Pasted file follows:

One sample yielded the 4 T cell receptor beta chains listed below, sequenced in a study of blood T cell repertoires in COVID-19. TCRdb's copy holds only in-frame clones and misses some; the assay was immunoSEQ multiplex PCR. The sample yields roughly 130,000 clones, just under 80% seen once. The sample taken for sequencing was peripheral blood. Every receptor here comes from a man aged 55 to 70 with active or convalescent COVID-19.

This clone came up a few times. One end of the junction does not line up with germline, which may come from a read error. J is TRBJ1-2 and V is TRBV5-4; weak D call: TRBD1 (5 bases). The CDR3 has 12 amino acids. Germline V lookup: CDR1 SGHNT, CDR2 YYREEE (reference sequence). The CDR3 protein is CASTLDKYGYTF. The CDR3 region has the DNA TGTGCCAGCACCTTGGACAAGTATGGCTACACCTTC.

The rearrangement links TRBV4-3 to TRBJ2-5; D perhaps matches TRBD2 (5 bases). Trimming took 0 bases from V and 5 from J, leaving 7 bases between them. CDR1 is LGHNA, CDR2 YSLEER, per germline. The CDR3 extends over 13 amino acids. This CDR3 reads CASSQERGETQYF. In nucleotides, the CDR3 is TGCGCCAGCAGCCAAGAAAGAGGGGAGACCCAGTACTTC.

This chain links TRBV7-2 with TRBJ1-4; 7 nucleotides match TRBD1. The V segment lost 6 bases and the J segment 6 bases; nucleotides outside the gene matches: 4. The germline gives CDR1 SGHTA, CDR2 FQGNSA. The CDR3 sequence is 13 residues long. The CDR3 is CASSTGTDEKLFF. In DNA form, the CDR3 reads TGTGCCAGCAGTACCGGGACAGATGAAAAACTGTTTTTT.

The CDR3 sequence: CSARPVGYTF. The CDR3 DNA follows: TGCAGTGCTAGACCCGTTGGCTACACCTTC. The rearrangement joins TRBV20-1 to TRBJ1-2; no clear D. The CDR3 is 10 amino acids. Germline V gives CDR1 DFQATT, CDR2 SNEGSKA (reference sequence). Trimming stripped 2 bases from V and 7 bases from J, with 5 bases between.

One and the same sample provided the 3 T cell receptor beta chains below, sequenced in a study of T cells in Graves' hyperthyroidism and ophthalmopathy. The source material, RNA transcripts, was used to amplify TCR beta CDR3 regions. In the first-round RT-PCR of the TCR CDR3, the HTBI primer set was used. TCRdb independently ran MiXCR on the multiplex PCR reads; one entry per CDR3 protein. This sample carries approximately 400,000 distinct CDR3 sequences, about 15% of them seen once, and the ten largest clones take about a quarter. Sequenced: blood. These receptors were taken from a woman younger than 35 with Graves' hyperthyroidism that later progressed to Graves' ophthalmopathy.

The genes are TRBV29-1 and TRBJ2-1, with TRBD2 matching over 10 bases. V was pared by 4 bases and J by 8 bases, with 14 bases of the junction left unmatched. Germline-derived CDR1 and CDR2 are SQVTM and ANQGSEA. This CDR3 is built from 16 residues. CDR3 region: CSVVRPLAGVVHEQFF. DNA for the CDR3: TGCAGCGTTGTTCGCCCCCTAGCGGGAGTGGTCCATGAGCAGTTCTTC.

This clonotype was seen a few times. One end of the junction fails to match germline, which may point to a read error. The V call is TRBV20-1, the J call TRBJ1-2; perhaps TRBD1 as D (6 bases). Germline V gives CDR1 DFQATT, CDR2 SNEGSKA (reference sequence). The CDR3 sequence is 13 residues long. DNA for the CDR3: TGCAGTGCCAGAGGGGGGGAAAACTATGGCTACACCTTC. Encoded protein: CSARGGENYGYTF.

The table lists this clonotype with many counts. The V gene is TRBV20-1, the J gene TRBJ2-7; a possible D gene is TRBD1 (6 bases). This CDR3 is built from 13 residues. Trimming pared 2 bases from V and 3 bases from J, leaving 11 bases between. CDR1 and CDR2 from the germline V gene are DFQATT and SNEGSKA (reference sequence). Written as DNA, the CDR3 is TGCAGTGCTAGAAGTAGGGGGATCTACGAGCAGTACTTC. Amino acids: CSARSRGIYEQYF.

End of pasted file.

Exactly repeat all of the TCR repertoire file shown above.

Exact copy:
One sample yielded the 4 T cell receptor beta chains listed below, sequenced in a study of blood T cell repertoires in COVID-19. TCRdb's copy holds only in-frame clones and misses some; the assay was immunoSEQ multiplex PCR. The sample yields roughly 130,000 clones, just under 80% seen once. The sample taken for sequencing was peripheral blood. Every receptor here comes from a man aged 55 to 70 with active or convalescent COVID-19.

This clone came up a few times. One end of the junction does not line up with germline, which may come from a read error. J is TRBJ1-2 and V is TRBV5-4; weak D call: TRBD1 (5 bases). The CDR3 has 12 amino acids. Germline V lookup: CDR1 SGHNT, CDR2 YYREEE (reference sequence). The CDR3 protein is CASTLDKYGYTF. The CDR3 region has the DNA TGTGCCAGCACCTTGGACAAGTATGGCTACACCTTC.

The rearrangement links TRBV4-3 to TRBJ2-5; D perhaps matches TRBD2 (5 bases). Trimming took 0 bases from V and 5 from J, leaving 7 bases between them. CDR1 is LGHNA, CDR2 YSLEER, per germline. The CDR3 extends over 13 amino acids. This CDR3 reads CASSQERGETQYF. In nucleotides, the CDR3 is TGCGCCAGCAGCCAAGAAAGAGGGGAGACCCAGTACTTC.

This chain links TRBV7-2 with TRBJ1-4; 7 nucleotides match TRBD1. The V segment lost 6 bases and the J segment 6 bases; nucleotides outside the gene matches: 4. The germline gives CDR1 SGHTA, CDR2 FQGNSA. The CDR3 sequence is 13 residues long. The CDR3 is CASSTGTDEKLFF. In DNA form, the CDR3 reads TGTGCCAGCAGTACCGGGACAGATGAAAAACTGTTTTTT.

The CDR3 sequence: CSARPVGYTF. The CDR3 DNA follows: TGCAGTGCTAGACCCGTTGGCTACACCTTC. The rearrangement joins TRBV20-1 to TRBJ1-2; no clear D. The CDR3 is 10 amino acids. Germline V gives CDR1 DFQATT, CDR2 SNEGSKA (reference sequence). Trimming stripped 2 bases from V and 7 bases from J, with 5 bases between.

One and the same sample provided the 3 T cell receptor beta chains below, sequenced in a study of T cells in Graves' hyperthyroidism and ophthalmopathy. The source material, RNA transcripts, was used to amplify TCR beta CDR3 regions. In the first-round RT-PCR of the TCR CDR3, the HTBI primer set was used. TCRdb independently ran MiXCR on the multiplex PCR reads; one entry per CDR3 protein. This sample carries approximately 400,000 distinct CDR3 sequences, about 15% of them seen once, and the ten largest clones take about a quarter. Sequenced: blood. These receptors were taken from a woman younger than 35 with Graves' hyperthyroidism that later progressed to Graves' ophthalmopathy.

The genes are TRBV29-1 and TRBJ2-1, with TRBD2 matching over 10 bases. V was pared by 4 bases and J by 8 bases, with 14 bases of the junction left unmatched. Germline-derived CDR1 and CDR2 are SQVTM and ANQGSEA. This CDR3 is built from 16 residues. CDR3 region: CSVVRPLAGVVHEQFF. DNA for the CDR3: TGCAGCGTTGTTCGCCCCCTAGCGGGAGTGGTCCATGAGCAGTTCTTC.

This clonotype was seen a few times. One end of the junction fails to match germline, which may point to a read error. The V call is TRBV20-1, the J call TRBJ1-2; perhaps TRBD1 as D (6 bases). Germline V gives CDR1 DFQATT, CDR2 SNEGSKA (reference sequence). The CDR3 sequence is 13 residues long. DNA for the CDR3: TGCAGTGCCAGAGGGGGGGAAAACTATGGCTACACCTTC. Encoded protein: CSARGGENYGYTF.

The table lists this clonotype with many counts. The V gene is TRBV20-1, the J gene TRBJ2-7; a possible D gene is TRBD1 (6 bases). This CDR3 is built from 13 residues. Trimming pared 2 bases from V and 3 bases from J, leaving 11 bases between. CDR1 and CDR2 from the germline V gene are DFQATT and SNEGSKA (reference sequence). Written as DNA, the CDR3 is TGCAGTGCTAGAAGTAGGGGGATCTACGAGCAGTACTTC. Amino acids: CSARSRGIYEQYF.